According to Norse legend, Vikings referred to the arctic birch tree ( Betula pubescensthe) as the “ghost of the forest”. They believed that their ancestors' spirits inhabited the trees and helped guide them through the night time forest. The moon light reflecting off of the white bark created an erie glow that helped these drunken savages navigate back to camp after their meed fueled forest orgies.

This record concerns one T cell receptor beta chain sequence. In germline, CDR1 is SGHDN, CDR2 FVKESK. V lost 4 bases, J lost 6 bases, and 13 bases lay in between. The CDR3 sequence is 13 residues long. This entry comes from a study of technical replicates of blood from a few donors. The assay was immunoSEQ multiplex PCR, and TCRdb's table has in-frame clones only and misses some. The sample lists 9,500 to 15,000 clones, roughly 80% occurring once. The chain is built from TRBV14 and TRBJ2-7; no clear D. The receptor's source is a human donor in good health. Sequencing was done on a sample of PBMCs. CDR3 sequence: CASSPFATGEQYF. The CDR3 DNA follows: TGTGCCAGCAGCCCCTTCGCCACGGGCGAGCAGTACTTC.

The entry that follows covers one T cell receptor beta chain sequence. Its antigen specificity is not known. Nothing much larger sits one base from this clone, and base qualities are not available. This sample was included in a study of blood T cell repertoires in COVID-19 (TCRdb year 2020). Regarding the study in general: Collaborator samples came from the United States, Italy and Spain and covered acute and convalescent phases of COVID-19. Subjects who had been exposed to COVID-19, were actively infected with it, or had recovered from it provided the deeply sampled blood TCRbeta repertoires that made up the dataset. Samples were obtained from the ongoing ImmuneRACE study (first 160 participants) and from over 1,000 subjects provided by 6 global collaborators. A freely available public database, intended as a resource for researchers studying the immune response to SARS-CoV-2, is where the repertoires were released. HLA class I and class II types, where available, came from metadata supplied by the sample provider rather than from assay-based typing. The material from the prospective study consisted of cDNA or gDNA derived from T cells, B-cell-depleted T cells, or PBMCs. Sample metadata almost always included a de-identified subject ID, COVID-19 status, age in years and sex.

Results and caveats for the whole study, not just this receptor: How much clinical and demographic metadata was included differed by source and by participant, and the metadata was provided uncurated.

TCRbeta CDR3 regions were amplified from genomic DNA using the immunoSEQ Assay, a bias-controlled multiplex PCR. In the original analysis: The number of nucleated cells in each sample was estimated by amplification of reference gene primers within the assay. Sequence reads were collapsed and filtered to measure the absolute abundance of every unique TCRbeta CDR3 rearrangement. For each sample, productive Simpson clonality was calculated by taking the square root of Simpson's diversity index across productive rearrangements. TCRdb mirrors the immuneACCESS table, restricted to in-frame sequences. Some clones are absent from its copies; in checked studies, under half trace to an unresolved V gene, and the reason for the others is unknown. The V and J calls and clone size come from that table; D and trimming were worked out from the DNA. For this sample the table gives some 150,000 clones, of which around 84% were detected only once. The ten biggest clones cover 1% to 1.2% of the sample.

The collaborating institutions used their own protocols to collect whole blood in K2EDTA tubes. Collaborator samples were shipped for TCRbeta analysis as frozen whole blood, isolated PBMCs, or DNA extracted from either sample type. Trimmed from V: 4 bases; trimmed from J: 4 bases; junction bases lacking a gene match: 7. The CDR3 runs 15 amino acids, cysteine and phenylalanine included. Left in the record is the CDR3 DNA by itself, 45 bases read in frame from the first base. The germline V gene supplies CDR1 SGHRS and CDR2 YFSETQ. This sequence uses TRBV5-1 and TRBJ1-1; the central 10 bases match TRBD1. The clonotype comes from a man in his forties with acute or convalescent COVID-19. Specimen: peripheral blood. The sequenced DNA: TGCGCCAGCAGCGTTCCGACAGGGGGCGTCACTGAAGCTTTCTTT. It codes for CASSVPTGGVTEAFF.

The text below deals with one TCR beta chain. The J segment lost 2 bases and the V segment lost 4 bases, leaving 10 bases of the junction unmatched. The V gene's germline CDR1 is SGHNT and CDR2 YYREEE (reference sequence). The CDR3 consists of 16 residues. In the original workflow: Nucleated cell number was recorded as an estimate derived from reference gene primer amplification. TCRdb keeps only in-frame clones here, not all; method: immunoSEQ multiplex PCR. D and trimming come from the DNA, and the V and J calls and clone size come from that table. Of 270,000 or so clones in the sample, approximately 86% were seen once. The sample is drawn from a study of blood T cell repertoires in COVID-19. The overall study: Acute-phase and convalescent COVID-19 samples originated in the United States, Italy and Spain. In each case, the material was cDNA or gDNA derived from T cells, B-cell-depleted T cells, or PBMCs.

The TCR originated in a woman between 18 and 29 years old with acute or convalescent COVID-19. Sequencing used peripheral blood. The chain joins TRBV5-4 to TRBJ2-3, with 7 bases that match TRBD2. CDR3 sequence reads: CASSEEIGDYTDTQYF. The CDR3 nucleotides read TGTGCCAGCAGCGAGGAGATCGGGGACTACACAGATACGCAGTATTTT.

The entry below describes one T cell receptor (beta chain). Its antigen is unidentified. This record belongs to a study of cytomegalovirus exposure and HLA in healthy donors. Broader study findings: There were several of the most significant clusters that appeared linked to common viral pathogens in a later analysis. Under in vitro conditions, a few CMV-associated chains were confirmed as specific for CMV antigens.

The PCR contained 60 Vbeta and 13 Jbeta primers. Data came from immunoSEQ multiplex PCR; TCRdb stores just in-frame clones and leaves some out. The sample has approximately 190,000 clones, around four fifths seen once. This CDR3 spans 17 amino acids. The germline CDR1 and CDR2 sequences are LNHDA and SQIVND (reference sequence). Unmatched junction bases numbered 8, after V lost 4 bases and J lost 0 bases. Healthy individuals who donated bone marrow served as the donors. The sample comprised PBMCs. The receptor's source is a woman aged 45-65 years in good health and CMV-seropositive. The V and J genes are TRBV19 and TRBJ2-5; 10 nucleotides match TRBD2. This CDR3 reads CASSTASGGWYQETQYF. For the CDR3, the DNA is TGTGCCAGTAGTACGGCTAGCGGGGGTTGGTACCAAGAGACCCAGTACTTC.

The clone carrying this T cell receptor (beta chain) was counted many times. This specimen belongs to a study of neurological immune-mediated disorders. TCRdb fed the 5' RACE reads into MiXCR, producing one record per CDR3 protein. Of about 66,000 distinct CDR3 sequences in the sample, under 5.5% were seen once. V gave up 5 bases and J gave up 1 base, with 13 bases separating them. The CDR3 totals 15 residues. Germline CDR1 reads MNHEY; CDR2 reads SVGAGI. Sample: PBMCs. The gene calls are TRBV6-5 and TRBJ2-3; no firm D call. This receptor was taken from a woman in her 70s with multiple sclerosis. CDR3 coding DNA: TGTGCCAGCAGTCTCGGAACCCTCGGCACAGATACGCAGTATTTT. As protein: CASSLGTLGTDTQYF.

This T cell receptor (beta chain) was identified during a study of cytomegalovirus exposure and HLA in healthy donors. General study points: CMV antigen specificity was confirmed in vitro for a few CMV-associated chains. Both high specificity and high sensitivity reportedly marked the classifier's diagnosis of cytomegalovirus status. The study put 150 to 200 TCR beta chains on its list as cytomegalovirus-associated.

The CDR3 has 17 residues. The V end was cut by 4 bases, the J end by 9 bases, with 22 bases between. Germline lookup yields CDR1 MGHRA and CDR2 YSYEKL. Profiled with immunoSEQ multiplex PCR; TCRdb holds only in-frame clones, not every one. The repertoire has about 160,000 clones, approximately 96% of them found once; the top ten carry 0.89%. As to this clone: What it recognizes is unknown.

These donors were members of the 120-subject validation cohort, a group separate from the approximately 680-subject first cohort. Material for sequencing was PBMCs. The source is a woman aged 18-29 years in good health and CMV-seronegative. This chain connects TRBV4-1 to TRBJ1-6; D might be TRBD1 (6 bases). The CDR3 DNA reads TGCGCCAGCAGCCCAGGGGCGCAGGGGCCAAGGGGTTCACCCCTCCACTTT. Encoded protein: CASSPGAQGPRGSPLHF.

The birch tree also proved useful in ship building.
Early writings, scribed on birch bark, suggest that these ancient mariners lined the hulls of their great ships with thin strips of birch. These strips were sanded smooth using whales teeth and the skulls of their enemies. They fashioned crude skateboard out of wood, stone, and sinew to shred these high seas half pipes during their long ocean voyages. In fact, Erik the Red is credited with the first ever kick turn or “nook turn”.
Modern day Vikings still prize this exact species for its pearl-like luster, incredible speed, and overall shreddability.